Positioning herself as a "tenacious fighter" who will "challenge the system," Lt. Gov. Mary Taylor formally announced her candidacy for the Republican nomination for governor Friday.

Speaking at the City Club of Cleveland, Taylor said Ohio as a state has "dug ourselves out of a hole" during 6 1/2 years she's served as lieutenant governor to Gov. John Kasich. "We have made progress in important areas. But there is much work yet to be done," she added.

Taylor, 51, enters a field crowded with three other Republican officeholders: Attorney General Mike DeWine, Secretary of State Jon Husted and U.S. Rep. Jim Renacci of Wadsworth. They are vying for the chance to succeed Republican Gov. John Kasich who cannot run for re=-election next year due to term limits. Four Democrats also are running for governor.

She mentioned Kasich just once in her speech, calling him "a good man ... I learned that a caring heart is essential to being a great leader."

Although she has been part of state government since 2003, Taylor said, "I am eager for this campaign to begin, to challenge the status quo."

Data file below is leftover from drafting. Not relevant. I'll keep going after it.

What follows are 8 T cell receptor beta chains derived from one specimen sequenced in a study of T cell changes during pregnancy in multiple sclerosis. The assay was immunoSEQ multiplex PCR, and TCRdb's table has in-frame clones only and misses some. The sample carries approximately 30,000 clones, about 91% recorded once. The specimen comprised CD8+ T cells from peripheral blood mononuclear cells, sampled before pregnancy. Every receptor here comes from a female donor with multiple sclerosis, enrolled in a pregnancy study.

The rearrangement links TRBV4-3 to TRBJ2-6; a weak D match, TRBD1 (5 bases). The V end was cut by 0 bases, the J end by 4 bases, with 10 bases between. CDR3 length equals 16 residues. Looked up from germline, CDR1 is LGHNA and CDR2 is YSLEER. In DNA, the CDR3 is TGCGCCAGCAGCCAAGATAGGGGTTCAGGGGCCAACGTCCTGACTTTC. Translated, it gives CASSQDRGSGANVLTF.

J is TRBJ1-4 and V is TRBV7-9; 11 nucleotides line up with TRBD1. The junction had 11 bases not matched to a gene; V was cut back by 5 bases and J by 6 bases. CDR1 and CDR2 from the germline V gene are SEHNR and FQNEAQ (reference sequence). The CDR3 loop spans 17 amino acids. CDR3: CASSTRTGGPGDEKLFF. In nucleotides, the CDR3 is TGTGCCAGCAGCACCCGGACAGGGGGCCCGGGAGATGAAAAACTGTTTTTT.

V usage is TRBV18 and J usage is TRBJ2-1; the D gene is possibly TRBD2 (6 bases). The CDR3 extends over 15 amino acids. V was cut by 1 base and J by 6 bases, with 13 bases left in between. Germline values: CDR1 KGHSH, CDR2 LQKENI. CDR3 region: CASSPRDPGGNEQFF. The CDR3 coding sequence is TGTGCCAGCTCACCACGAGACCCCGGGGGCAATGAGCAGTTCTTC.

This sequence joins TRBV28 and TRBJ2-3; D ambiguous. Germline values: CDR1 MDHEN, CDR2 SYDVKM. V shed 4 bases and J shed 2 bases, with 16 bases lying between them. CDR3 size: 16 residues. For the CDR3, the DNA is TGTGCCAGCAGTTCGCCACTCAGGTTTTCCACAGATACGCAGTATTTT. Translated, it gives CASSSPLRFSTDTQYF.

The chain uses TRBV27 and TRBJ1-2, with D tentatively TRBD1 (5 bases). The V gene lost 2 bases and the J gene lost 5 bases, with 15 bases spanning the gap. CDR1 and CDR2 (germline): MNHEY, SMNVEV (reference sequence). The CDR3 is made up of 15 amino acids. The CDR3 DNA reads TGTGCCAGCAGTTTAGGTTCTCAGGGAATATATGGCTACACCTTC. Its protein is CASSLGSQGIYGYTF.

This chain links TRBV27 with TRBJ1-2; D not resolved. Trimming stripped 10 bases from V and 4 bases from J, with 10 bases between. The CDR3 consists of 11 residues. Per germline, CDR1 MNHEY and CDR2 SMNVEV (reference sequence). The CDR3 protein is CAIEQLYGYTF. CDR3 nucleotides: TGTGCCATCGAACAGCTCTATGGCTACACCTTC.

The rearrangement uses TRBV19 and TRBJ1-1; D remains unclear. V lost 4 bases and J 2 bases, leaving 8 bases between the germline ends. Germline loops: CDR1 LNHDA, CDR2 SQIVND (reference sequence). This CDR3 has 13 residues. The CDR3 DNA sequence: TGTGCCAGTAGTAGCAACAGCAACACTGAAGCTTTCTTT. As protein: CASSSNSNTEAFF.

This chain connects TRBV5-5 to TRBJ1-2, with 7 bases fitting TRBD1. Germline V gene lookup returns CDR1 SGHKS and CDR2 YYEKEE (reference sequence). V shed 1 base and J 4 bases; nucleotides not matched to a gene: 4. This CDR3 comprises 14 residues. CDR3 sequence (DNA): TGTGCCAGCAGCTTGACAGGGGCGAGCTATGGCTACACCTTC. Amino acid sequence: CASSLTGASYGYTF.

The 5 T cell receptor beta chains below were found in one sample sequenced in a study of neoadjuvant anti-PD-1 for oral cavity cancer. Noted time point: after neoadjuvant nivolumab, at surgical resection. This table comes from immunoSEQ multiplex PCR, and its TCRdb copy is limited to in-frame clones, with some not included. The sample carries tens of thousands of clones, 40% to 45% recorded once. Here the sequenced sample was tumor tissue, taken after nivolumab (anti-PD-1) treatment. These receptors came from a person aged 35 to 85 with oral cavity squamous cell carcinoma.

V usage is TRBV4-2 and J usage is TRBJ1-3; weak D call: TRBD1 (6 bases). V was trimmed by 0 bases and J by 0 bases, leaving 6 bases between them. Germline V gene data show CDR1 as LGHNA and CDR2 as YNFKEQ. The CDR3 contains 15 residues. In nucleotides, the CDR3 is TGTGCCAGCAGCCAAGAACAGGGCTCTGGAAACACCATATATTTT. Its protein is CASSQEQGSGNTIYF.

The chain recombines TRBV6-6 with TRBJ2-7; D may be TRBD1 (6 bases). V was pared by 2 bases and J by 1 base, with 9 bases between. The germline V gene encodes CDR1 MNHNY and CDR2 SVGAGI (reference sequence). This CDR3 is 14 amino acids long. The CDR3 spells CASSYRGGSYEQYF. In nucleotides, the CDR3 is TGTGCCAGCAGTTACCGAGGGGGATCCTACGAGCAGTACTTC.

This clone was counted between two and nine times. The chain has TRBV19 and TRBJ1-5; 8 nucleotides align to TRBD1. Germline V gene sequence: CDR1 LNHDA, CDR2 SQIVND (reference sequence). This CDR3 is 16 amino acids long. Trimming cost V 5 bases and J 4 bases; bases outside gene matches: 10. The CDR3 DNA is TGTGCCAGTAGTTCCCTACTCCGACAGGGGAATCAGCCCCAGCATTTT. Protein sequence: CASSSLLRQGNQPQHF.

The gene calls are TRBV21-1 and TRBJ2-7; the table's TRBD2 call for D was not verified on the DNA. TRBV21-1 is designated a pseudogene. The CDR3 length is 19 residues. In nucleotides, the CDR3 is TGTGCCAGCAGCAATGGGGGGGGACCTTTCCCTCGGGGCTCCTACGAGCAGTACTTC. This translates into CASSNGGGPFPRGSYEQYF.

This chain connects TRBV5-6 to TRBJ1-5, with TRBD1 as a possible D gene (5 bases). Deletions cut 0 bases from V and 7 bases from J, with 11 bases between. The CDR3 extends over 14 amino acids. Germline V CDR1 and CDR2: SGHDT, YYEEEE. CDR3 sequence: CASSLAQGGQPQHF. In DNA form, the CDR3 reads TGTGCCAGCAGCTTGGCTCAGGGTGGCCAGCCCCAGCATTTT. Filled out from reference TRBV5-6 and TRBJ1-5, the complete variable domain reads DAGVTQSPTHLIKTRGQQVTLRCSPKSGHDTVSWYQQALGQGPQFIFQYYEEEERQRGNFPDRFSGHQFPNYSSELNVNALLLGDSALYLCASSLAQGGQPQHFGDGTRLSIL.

"This race will not be easy but that's just fine with me, because nothing important has ever come easily in my life," Taylor said. "I am not the product of a life of privilege ... When I was in middle school, my mother left us so I was raised by my father and grandmother. My dad was a blue-collar worker."

While Taylor touched on several topics, including improving the state's business environment, "resetting" the charter school system, and providing temporary relief" but not permanent help for Ohioans in poverty, she acknowledged the state's crippling opioid epidemic is the most important issue and one that is personal to her.

She disclosed earlier this year that her two sons, Joe and Michael, have struggled with drug addiction.

"I have known the sorrow that drug addiction causes. I'm angry -- angry at what drug addiction does, the dreams it destroys, and the lives it takes. I'm determined -- determined to fight for the lives of Ohioans from every region, race and economic circumstance who find themselves ensnared in this addiction."

She called for "a comprehensive, fully-integrated drug control strategy -- one that makes use of all the tools available to us, including law enforcement, treatment, education, faith initiatives, public service campaigns, and border interdiction."

Taylor previously served on Green City Council, as a state representative and state auditor. In 2010, she joined the ticket with Kasich and was elected lieutenant governor. Taylor and Kasich were re-elected in 2014.